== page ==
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GENSEMER IRA B. Ed.D.; McMURRY, FRED G. M.D.; WALKER, J CALVIN Ed.D.; MONASKY, MARK; BROTMAN, SHELDON J. M.D.
The Journal of Trauma: Injury, Infection, and Critical Care: January 1988
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A group of 65 head-injured patients, making an apparent good recovery, were studied with the Halstead-Reitan neuropsychological test battery because of personality or cognitive difficulty. A significant relationship was identified between outcome as measured by the Halstead Impairment Index and both Injury Severity Score and Glasgow Coma Scale score. A significant relationship was also found to exist between the Halstead Impairment Index and employment status of the study group. Patients were placed in three groups, depending on their impairment index. Of the complications identified, spinal fracture, pupillary dysfunction, and intracranial pressure elevation were consistently associated with an impaired performance on the neuropsychological testing. These findings suggest that there is a relationship between head injury complications and neuropsychological potential which can cause lingering problems and influence the patient's rehabilitation process.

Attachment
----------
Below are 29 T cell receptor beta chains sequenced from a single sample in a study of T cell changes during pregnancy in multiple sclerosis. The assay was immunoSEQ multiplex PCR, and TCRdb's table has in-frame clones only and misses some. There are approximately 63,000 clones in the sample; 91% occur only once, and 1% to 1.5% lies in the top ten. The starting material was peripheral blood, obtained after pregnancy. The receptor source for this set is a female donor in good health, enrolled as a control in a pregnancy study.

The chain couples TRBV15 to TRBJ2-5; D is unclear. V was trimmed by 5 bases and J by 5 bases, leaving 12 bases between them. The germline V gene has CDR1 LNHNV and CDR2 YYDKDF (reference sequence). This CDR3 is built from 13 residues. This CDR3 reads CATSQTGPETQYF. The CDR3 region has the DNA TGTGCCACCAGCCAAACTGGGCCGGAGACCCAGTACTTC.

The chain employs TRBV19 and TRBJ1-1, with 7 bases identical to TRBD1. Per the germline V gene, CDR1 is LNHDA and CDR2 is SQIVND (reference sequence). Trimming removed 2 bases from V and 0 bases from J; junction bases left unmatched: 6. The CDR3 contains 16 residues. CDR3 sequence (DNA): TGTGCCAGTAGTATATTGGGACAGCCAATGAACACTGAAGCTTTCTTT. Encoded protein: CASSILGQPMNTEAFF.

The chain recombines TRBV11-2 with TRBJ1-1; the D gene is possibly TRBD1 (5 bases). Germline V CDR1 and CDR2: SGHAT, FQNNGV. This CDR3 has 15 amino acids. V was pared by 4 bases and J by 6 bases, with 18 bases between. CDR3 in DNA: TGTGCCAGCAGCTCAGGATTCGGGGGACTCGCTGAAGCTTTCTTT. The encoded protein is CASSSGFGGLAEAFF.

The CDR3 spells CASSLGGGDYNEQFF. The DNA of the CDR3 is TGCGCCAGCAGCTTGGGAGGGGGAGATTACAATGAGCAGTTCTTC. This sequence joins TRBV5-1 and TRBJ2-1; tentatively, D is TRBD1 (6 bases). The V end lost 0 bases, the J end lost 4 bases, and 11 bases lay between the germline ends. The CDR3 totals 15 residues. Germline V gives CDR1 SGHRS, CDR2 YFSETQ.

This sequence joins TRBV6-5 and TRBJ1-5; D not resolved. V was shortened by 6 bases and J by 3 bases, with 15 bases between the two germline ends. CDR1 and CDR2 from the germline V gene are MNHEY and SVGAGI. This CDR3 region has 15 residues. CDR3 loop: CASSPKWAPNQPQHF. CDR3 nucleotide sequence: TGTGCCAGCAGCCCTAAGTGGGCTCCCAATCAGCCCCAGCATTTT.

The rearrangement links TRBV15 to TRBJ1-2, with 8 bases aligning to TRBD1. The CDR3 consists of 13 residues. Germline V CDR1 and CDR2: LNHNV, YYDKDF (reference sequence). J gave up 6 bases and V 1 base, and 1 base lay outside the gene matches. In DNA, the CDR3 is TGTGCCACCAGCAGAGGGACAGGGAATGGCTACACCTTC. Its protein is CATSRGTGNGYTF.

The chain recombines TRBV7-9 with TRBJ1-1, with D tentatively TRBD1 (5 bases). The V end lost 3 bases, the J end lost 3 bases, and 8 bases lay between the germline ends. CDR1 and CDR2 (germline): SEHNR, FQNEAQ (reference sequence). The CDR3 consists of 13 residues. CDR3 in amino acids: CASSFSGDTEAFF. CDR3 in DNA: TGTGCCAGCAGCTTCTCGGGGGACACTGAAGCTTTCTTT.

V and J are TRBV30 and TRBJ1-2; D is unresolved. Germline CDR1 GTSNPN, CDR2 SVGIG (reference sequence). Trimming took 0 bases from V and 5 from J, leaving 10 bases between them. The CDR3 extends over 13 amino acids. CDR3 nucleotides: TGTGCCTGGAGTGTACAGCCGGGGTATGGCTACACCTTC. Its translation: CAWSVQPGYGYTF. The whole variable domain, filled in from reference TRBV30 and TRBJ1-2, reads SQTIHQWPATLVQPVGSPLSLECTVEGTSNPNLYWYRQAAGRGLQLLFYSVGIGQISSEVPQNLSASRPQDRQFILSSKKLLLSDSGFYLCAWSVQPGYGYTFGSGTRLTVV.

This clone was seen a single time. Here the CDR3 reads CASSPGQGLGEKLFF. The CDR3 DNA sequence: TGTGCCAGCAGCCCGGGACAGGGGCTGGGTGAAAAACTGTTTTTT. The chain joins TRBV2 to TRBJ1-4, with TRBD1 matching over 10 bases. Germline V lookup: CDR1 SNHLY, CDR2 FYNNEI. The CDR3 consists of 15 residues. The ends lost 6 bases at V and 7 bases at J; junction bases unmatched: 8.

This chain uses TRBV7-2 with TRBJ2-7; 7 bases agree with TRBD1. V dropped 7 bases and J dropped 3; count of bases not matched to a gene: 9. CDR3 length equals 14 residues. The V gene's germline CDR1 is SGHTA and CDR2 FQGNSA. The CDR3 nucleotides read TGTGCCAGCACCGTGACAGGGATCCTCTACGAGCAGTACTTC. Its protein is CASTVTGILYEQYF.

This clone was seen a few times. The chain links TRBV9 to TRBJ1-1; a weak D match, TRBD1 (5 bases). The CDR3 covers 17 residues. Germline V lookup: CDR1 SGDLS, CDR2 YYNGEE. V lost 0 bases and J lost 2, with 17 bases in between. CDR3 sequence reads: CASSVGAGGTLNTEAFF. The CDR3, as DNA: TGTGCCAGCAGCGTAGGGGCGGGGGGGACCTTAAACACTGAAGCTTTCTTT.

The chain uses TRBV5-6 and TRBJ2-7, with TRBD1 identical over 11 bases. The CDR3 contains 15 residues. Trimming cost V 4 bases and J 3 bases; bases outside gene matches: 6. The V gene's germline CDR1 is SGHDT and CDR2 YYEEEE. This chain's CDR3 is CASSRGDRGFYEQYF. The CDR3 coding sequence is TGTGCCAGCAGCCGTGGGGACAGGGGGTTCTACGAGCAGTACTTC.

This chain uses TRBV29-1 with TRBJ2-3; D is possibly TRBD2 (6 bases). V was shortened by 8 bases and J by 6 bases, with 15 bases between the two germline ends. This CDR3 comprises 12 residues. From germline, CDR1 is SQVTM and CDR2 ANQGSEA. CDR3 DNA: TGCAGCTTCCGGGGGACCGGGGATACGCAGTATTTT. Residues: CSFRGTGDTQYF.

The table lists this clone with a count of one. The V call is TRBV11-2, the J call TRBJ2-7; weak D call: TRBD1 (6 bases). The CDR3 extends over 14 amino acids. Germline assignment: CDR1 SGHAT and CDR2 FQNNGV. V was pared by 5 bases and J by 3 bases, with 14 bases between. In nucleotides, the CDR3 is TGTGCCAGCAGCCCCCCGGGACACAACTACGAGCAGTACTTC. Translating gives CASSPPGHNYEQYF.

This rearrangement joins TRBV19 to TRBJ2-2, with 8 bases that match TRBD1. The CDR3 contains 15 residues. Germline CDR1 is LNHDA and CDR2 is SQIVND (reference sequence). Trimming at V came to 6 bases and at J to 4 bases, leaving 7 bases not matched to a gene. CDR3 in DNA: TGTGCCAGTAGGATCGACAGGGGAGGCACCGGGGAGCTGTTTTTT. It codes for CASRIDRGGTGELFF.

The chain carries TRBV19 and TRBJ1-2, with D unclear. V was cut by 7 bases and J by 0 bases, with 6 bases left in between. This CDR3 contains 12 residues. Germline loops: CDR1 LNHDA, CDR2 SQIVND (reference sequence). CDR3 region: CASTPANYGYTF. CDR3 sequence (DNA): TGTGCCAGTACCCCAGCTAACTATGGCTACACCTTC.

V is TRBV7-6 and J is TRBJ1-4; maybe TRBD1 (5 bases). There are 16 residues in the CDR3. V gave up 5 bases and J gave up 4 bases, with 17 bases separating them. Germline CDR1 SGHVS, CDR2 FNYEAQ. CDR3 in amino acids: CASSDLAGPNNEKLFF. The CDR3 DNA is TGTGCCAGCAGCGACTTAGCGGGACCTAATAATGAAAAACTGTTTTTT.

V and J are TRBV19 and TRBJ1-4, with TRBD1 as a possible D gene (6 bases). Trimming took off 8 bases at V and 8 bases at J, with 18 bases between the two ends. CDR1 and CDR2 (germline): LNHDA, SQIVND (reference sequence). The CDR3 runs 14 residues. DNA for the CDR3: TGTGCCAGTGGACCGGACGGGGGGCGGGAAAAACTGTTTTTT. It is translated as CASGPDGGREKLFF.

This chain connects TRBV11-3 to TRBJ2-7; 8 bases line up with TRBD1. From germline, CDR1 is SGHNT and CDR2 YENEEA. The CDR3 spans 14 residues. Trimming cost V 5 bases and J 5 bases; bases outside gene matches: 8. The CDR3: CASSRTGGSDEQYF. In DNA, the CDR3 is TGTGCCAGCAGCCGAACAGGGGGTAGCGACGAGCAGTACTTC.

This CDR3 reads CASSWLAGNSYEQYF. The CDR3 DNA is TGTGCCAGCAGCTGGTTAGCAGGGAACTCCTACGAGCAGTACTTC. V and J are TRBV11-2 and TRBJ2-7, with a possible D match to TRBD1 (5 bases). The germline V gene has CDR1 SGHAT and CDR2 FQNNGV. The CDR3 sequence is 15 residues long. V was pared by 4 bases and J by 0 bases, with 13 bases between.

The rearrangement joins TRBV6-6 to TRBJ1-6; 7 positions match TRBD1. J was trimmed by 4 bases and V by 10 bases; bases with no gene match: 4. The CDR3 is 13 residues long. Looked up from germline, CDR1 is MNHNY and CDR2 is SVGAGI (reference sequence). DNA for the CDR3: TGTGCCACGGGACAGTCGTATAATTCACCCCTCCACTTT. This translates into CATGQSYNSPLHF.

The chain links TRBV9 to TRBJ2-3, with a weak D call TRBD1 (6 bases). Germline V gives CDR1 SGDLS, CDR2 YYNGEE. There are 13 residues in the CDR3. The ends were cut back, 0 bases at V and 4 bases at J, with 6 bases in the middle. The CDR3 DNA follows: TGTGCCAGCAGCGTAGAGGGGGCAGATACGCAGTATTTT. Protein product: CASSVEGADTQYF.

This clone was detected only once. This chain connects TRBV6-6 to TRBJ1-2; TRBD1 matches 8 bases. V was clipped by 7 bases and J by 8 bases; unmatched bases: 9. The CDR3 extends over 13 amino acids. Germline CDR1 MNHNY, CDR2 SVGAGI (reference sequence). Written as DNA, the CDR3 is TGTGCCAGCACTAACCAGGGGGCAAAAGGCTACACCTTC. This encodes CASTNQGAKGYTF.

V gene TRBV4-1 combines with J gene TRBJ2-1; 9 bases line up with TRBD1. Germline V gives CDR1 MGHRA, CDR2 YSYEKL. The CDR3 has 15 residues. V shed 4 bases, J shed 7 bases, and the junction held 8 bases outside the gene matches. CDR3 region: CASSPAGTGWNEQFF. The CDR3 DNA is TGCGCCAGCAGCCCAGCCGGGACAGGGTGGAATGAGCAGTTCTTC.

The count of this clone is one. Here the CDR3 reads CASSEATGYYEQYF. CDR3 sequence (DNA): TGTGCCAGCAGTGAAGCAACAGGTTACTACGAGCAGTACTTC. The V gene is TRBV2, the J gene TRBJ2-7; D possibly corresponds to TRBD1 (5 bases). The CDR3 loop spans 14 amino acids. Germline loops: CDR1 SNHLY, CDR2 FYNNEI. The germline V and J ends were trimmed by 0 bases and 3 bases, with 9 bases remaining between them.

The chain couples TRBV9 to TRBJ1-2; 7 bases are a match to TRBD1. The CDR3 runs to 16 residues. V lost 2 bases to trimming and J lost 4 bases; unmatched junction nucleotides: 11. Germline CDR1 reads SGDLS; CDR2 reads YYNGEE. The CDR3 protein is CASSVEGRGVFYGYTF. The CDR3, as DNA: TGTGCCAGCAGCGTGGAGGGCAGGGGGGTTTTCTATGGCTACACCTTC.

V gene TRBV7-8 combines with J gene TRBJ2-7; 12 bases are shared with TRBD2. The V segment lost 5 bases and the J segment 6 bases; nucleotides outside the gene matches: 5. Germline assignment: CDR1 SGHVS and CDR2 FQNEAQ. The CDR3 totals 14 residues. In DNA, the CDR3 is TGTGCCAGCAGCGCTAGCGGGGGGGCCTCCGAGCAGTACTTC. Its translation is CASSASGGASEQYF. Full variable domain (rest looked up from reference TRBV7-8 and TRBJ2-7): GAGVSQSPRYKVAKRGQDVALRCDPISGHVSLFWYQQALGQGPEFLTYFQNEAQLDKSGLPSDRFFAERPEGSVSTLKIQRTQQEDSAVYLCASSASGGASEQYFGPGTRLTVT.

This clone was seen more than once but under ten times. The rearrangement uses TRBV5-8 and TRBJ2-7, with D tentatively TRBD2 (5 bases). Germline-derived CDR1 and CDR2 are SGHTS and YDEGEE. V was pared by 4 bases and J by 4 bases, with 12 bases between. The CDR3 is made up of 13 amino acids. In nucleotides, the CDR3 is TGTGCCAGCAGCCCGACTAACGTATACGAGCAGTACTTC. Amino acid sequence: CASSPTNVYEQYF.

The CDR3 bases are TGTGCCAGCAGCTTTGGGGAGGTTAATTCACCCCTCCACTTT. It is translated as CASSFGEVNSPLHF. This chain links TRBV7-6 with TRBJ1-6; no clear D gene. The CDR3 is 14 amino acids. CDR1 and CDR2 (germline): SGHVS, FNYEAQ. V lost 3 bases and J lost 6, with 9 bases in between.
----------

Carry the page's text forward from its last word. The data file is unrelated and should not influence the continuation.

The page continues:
© Williams & Wilkins 1988. All Rights Reserved.